Until we can persuade manufacturers to provide extended parts and labour warranties in the cost of products the customer will have to pay for poor design by manufacturers, whether it is cars, TVs or washing machines.

@wavechange – “Until we can persuade manufacturers to provide extended parts and labour warranties in the cost of products the customer will have to pay for poor design by manufacturers, whether it is cars, TVs or washing machines.”

Some issues with this;

1. Isn’t that what Which? should be doing? (Sorry this goes back to previous conversations!!)
2. Under the sale of goods act a design fault is a manufacturing problem which is not being properly allocated to the source of the problem but being left to the retailer to pick up – this IMHO is incorrect, the retailer should be under NO obligation to pick up the tab but he should be able to pass the detail of the manufacturer to you along with relevant supply details (batch number etc) so that you can contact/sue the manufacturer directly.

We DO NOT have to pay for poor design

David Ramsay
Which? does assess durability of products but obviously it would not be practical to keep a car, TV or washing machine on test for years.

At present, the retailer is responsible, and this is a particular problem with car dealerships, which sometimes close or change hands frequently. I once tried to get my variegated Volkswagen repainted (some parts were still bright red but others had faded badly) but the dealership had closed and VW claimed that the problem was due to how I had kept the car!

If a problem fails outside the warranty period the purchaser currently has to get an expert to provide a statement to the effect that the fault was present at the time of manufacture to pursue a claim under the Sale of Goods Act. If a sensor fails on a car, that would normally be easy to spot, but car electronics are often sealed or encapsulated to keep out moisture. That will make it difficult or impossible to establish the cause of failure. I don’t think the Sale of Goods Act is a great deal of help to most of us, most of the time.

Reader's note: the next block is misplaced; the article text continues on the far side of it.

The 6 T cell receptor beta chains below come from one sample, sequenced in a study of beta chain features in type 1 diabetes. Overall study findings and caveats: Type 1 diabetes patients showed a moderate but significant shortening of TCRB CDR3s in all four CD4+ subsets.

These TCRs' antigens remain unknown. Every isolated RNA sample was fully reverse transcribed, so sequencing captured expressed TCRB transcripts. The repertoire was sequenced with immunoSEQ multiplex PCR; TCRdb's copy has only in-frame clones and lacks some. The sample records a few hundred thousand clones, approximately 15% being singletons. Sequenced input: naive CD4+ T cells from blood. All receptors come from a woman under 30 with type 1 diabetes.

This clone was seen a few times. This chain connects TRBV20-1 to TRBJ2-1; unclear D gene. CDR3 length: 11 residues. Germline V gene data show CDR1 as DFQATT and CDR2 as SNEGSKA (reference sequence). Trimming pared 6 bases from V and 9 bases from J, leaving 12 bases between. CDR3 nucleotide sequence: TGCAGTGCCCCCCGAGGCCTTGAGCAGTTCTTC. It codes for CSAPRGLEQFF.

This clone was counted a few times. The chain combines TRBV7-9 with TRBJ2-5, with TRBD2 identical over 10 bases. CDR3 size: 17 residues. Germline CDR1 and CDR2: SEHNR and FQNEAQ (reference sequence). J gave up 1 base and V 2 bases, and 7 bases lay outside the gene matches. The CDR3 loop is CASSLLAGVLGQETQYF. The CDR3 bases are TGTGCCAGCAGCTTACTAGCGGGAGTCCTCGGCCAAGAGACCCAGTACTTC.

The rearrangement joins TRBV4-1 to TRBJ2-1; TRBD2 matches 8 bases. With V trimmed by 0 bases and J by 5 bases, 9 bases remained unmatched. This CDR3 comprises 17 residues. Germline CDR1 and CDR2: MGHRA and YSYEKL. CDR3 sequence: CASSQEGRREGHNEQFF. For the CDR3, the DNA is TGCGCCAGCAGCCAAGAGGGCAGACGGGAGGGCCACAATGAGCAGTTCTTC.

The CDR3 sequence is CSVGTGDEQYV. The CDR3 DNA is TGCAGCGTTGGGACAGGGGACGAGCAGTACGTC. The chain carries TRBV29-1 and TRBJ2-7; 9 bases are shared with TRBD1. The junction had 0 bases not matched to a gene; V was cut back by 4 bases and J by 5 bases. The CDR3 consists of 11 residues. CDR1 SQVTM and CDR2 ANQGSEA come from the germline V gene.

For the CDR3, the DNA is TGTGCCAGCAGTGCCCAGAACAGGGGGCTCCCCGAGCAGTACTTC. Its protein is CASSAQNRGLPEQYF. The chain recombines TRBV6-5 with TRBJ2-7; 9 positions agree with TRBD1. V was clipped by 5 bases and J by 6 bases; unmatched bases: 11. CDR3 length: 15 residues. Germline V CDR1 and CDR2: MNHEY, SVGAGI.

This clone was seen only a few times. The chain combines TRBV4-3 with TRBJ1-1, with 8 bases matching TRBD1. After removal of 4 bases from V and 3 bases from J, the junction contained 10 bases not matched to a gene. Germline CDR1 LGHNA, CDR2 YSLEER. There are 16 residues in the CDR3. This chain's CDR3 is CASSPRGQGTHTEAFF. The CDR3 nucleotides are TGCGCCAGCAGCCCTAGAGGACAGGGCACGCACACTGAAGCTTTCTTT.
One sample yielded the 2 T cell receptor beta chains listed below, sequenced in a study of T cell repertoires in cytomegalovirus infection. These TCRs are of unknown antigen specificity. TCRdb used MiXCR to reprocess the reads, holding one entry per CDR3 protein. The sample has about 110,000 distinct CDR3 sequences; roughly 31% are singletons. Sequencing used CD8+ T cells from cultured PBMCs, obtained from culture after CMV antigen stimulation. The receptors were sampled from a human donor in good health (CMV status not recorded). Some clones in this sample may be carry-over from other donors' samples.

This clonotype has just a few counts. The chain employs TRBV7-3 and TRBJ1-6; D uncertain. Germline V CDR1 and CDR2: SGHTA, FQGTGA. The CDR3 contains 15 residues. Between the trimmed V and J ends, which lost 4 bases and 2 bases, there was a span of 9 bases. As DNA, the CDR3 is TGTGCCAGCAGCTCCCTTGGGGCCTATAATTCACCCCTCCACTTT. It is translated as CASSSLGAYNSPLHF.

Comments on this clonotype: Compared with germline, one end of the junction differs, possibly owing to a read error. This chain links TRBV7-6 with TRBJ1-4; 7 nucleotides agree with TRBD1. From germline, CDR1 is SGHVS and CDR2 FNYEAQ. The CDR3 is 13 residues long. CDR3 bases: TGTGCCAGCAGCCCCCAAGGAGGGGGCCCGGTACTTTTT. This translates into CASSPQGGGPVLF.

Which? did not recommend vacuum cleaners because of their poor reliability. When Dyson extended their warranty, Which? started recommending them, though other brands remain more reliable.

With a car, many problems can be due to carelessness or poor maintenance, but it is difficult to abuse electronic monitoring and control systems. That is why I believe that these should be covered by an extended parts and labour warranty. I agree – we should not be expected to pay for poor design.

Until this happens we should push for compensation if a car or other product suffers from a well know problem. Thanks to Internet forums, etc. there is often plenty of evidence that a problem exists.

Now this is an interesting one. When I saw the title of this conversation I thought ‘good idea’ but your post has got me thinking.

My car for example once or twice a year decides to pop the power steering warning light on upon start up of the engine. I had this looked into at the time and nothing was found to be wrong, the mechanic pretty much came to the conclusion that it was a case of the on-board computer being a bit too eager in the cold weather as this warning would soon go away once the car had warmed up and been restarted.

I do think that this could potentially make putting a car through an MOT much more costly for the consumer.

I won’t pretend I’m a massive car nut and that I know what an MOT test actually checks but why on earth would you fail purely on the basis of a light? Surely the areas which the lights, under the new rules, would fail you on should be areas tested by the MOT tester anyway?

Paul Johnson says:
9 January 2012

Why do we follow the EU directive for this, but not the EU directive for the frequency of MOT testing? The EU standard is 2 yearly. (Actually I know why : vested interests )

Having a yearly MOT test helps keep unsafe cars of the road, Paul. There was a lot of discussion about this in a Which? Conversation last year. Even with the current yearly test, the failure rate is worryingly high. Considering the other costs of motoring, I don’t mind paying for an annual MOT test.

Actually I believe the government are considering changing to a 2 year cycle for MOT.

That’s right David. More deaths on the road. I hope it won’t be your family or mine.

In a country that seems to be obsessed with health and safety over trivial matters (remember the council that warned people about the dangers of conkers falling from a horse chestnut tree), it looks as if we may not need an MOT until a car is four years old and then only every two years until it is ten years old. Bearing in mind that most people have their car checked only when the MOT is due, this is not very clever. It will make insurance higher for everyone unless the insurance companies give discounts to those who have an annual MOT test.